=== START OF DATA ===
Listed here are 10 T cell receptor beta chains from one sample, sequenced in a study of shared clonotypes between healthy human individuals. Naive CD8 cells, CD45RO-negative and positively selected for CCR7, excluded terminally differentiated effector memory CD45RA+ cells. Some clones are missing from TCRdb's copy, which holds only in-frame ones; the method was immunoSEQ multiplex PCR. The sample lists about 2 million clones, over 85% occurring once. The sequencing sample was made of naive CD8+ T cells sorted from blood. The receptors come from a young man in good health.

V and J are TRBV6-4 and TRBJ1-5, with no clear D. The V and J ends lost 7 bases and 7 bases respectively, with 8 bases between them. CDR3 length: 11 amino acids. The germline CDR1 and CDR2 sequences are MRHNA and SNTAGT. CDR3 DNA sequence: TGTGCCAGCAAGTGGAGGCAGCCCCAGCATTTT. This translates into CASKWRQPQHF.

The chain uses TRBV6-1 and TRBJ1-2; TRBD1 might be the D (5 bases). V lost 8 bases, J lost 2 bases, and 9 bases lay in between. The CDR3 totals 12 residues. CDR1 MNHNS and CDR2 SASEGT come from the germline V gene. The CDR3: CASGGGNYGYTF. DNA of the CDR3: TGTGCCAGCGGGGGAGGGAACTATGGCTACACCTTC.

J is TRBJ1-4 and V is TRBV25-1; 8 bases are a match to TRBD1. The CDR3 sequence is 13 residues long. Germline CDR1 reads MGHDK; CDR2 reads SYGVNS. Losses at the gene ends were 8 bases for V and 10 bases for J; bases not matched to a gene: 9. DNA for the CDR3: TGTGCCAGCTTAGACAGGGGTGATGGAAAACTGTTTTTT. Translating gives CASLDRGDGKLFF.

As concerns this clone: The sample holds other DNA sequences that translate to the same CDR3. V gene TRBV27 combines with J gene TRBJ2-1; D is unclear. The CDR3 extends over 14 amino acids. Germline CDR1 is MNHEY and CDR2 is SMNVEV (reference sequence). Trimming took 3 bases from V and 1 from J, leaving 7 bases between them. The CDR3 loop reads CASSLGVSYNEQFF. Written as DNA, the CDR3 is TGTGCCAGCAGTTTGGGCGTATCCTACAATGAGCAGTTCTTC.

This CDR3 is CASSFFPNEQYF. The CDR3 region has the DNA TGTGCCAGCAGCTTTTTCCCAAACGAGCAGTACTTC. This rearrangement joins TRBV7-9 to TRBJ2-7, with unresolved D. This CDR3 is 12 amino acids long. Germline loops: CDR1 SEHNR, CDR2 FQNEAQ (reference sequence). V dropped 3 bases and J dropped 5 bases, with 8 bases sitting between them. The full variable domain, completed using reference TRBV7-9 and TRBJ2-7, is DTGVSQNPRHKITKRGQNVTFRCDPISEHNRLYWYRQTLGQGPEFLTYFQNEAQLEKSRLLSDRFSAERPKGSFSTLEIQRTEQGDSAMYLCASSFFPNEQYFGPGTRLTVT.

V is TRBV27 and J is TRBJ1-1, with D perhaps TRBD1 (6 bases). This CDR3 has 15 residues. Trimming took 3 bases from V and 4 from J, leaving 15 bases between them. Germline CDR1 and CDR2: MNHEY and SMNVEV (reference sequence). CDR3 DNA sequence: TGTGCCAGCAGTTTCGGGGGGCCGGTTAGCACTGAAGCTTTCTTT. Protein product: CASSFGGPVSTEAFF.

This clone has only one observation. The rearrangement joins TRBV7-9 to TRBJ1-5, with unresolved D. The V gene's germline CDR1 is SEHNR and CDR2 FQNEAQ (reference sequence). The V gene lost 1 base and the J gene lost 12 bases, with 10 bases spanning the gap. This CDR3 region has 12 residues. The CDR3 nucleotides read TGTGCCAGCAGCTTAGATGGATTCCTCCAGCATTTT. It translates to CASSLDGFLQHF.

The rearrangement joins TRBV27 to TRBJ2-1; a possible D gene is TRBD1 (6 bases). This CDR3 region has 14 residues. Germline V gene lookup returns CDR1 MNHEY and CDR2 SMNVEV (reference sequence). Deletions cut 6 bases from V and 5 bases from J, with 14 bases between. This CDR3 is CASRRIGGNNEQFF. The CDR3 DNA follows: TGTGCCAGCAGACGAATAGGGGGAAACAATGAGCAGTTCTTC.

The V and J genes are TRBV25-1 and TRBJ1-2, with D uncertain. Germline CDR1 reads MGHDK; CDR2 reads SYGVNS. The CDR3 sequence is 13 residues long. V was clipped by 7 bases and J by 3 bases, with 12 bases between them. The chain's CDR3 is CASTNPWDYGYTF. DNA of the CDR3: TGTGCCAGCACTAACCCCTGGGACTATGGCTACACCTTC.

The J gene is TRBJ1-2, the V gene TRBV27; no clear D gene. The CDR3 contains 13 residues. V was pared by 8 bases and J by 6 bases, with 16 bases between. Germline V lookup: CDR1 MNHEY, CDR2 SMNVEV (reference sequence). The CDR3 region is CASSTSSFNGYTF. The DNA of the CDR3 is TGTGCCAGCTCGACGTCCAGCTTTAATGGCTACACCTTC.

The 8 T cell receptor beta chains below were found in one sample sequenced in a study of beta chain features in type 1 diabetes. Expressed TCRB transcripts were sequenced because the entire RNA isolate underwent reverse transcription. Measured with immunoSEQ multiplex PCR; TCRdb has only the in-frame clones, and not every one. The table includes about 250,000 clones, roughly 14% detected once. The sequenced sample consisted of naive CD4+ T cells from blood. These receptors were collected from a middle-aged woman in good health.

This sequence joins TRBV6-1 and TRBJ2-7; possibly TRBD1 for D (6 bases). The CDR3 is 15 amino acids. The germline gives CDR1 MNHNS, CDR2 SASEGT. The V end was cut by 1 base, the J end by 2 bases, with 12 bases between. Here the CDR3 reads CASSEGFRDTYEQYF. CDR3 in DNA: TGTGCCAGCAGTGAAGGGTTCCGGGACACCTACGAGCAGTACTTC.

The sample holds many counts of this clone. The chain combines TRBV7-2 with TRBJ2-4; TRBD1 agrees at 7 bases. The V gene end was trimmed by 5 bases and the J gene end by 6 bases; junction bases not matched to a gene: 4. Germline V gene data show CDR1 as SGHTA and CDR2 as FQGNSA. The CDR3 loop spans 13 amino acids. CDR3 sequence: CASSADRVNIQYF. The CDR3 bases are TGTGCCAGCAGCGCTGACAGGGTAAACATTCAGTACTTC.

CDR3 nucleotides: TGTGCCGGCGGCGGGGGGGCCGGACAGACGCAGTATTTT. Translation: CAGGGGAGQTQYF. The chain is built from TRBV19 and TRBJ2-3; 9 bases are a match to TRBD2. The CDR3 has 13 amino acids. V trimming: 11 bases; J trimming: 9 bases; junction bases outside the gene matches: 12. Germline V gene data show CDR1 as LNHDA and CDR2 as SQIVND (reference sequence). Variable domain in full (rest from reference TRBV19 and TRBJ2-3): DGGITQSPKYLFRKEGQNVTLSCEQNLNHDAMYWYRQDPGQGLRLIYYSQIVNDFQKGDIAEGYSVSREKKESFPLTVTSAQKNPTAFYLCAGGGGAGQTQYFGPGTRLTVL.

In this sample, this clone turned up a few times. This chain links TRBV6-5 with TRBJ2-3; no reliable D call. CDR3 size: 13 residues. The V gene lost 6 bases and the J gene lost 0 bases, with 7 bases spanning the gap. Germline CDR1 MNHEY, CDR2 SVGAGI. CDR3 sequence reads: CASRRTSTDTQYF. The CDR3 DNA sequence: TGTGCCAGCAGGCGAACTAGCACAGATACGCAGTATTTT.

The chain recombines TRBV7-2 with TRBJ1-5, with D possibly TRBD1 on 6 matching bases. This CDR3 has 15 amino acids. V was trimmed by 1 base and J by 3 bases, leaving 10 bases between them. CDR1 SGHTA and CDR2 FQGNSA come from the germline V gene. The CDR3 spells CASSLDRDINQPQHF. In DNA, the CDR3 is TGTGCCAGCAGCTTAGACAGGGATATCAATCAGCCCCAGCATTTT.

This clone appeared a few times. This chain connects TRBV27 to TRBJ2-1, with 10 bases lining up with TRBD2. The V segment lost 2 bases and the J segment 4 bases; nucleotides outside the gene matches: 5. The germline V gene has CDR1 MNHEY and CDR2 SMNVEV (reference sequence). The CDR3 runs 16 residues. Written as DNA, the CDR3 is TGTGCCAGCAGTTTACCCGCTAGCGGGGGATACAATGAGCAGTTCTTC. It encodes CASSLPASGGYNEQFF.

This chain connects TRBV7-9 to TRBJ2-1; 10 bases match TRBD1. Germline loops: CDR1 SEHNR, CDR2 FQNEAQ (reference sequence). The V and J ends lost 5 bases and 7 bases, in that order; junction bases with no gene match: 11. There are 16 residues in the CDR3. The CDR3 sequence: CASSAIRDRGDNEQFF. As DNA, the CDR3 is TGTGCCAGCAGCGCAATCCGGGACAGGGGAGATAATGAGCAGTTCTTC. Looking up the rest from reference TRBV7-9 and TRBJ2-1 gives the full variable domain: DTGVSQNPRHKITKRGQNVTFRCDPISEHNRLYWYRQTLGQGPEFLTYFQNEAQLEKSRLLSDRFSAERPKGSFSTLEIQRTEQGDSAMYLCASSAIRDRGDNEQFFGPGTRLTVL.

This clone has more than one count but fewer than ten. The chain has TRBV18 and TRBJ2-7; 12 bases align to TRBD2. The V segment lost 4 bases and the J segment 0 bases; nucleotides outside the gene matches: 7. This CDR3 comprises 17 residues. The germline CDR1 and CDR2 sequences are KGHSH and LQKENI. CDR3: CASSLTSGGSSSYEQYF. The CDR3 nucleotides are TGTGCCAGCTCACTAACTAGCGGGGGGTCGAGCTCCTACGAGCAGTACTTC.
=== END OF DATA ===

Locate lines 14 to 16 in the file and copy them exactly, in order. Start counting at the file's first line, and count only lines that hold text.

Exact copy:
The sample holds many counts of this clone. The chain combines TRBV7-2 with TRBJ2-4; TRBD1 agrees at 7 bases. The V gene end was trimmed by 5 bases and the J gene end by 6 bases; junction bases not matched to a gene: 4. Germline V gene data show CDR1 as SGHTA and CDR2 as FQGNSA. The CDR3 loop spans 13 amino acids. CDR3 sequence: CASSADRVNIQYF. The CDR3 bases are TGTGCCAGCAGCGCTGACAGGGTAAACATTCAGTACTTC.

CDR3 nucleotides: TGTGCCGGCGGCGGGGGGGCCGGACAGACGCAGTATTTT. Translation: CAGGGGAGQTQYF. The chain is built from TRBV19 and TRBJ2-3; 9 bases are a match to TRBD2. The CDR3 has 13 amino acids. V trimming: 11 bases; J trimming: 9 bases; junction bases outside the gene matches: 12. Germline V gene data show CDR1 as LNHDA and CDR2 as SQIVND (reference sequence). Variable domain in full (rest from reference TRBV19 and TRBJ2-3): DGGITQSPKYLFRKEGQNVTLSCEQNLNHDAMYWYRQDPGQGLRLIYYSQIVNDFQKGDIAEGYSVSREKKESFPLTVTSAQKNPTAFYLCAGGGGAGQTQYFGPGTRLTVL.

In this sample, this clone turned up a few times. This chain links TRBV6-5 with TRBJ2-3; no reliable D call. CDR3 size: 13 residues. The V gene lost 6 bases and the J gene lost 0 bases, with 7 bases spanning the gap. Germline CDR1 MNHEY, CDR2 SVGAGI. CDR3 sequence reads: CASRRTSTDTQYF. The CDR3 DNA sequence: TGTGCCAGCAGGCGAACTAGCACAGATACGCAGTATTTT.